And watch him we did. After some arm woes and rehab time in the minors, he became a truly dominant pitcher in 2002. I remember seeing him on the way to being a 20-game winner for the first time in September of 2003. Again against the Tigers, he threw a ten-inning shutout, the first time any pitcher had done so since Jack Morris against the Braves in the 7th Game of the 1991 World Series. In the summer of 2010, I was lucky enough to be in a bar with some other musicians watching the Blue Jays game after an early gig. Word came out that Halladay was throwing a perfect game against Joe Johnson and the Marlins. The bartender switched over to the Phillies game with no protest from anybody and we watched as Roy threw the 20th perfect game in history, winning by the minimal score of 1-0. He looked as good that night as any pitcher I’ve ever seen.
Then of course there was his no-hitter later that year against Cincinnati in Game One of the NLDS. I saw it from about the third inning on, and it was kept from being a perfect game by just one walk which came when Jay Bruce (if I remember correctly) took a fourth ball on a pitch maybe three inches too low. It could easily have been called a strike, but that’s baseball. Still, Halladay had only the second no-hitter in postseason history after Don Larsen’s unforgettable perfect game for the Yankees in the 1956 Series. Maybe best of all, I remember the fifth and final game of the 2011 NLDS between the Phillies and Cardinals, in which Halladay found himself matched up against his old friend and former Blue Jay teammate, Chris Carpenter. I watched this game while pretending to play bass with a jazz band on stage at The Rex. “Stella in B-flat? Yeah, whatever, no problem …. 1-2-3-4….. Jesus, what a game, I thought while thumping away, they’re both pitching great.….” Halladay was brilliant in giving up just a run in the first inning and nothing else, but on this night Carpenter was better, pitching a shutout for a thrilling 1-0 win. Halladay was typically gracious afterward, congratulating his oft-injured old friend on outduelling him.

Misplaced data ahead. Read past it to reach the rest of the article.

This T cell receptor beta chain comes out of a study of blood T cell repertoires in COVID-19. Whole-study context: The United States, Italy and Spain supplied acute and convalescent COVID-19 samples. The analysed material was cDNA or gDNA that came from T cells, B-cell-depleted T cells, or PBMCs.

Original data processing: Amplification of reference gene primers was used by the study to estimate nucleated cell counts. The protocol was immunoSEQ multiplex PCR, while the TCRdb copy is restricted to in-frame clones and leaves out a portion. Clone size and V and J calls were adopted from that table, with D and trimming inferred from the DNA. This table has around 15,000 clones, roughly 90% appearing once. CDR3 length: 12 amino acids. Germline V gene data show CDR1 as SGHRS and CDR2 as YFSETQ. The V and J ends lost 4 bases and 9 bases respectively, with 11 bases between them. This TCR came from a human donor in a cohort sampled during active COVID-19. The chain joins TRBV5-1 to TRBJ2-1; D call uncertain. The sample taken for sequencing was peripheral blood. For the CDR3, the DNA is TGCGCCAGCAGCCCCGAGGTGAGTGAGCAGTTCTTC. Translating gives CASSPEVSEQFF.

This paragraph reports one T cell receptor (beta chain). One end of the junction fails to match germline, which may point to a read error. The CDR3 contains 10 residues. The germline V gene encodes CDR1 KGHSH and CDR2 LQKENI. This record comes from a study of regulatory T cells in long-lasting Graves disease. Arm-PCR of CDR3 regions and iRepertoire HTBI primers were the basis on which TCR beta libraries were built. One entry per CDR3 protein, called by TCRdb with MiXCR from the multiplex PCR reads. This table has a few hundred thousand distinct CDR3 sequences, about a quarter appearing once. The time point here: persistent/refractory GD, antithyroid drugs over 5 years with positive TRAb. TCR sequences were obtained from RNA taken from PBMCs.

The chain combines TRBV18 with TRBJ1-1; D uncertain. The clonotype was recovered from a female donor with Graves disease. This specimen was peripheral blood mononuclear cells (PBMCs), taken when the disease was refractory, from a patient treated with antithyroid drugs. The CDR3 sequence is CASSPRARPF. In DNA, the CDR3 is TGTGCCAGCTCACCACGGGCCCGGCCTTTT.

When Halladay retired in 2013 at 36, I wrote a piece assessing his pitching career and worthiness for the Hall of Fame. I don’t want to rehash all that, not now, it doesn’t seem fitting. Suffice it to say he was a great and very durable pitcher and that watching him work so often was a gift to us all. I can scarcely believe he’s gone and his early, tragic death is a crying shame, leaving many of us wondering unreasonable and perhaps immature things. Like, why him? What did Roy Halladay ever do wrong to deserve this? “C’mon, God, would ya? What? There was an important ball game somewhere out there in the cosmos and you needed a good pitcher that badly? Never mind baseball, couldn’t you have taken someone else instead from the long list of people we could easily do without?” I don’t want to mention any names, but there are several prominent ones who come readily to mind at the moment………
But it doesn’t work that way. There are no reasons, there are no answers. Roy Halladay had a passion for flying airplanes and it killed him. Alone, hurtling into the Gulf of Mexico. Sometimes we don’t realize that the things we love to do are dangerous, even if they seem innocent.
There’s nothing for it but to say thanks, Doc, for being the real deal all those years and for showing everybody how it’s supposed to be done, both on and off the field. You’re already badly missed and will be for a long time. Rest in peace.
© 2017, Steve Wallace. All rights reserved.
You nailed it, Steve – again.Thanks.
You may enjoy what Mitchel Cushman (National Post journalist Robert Cushman’s son) had to say about Halladay.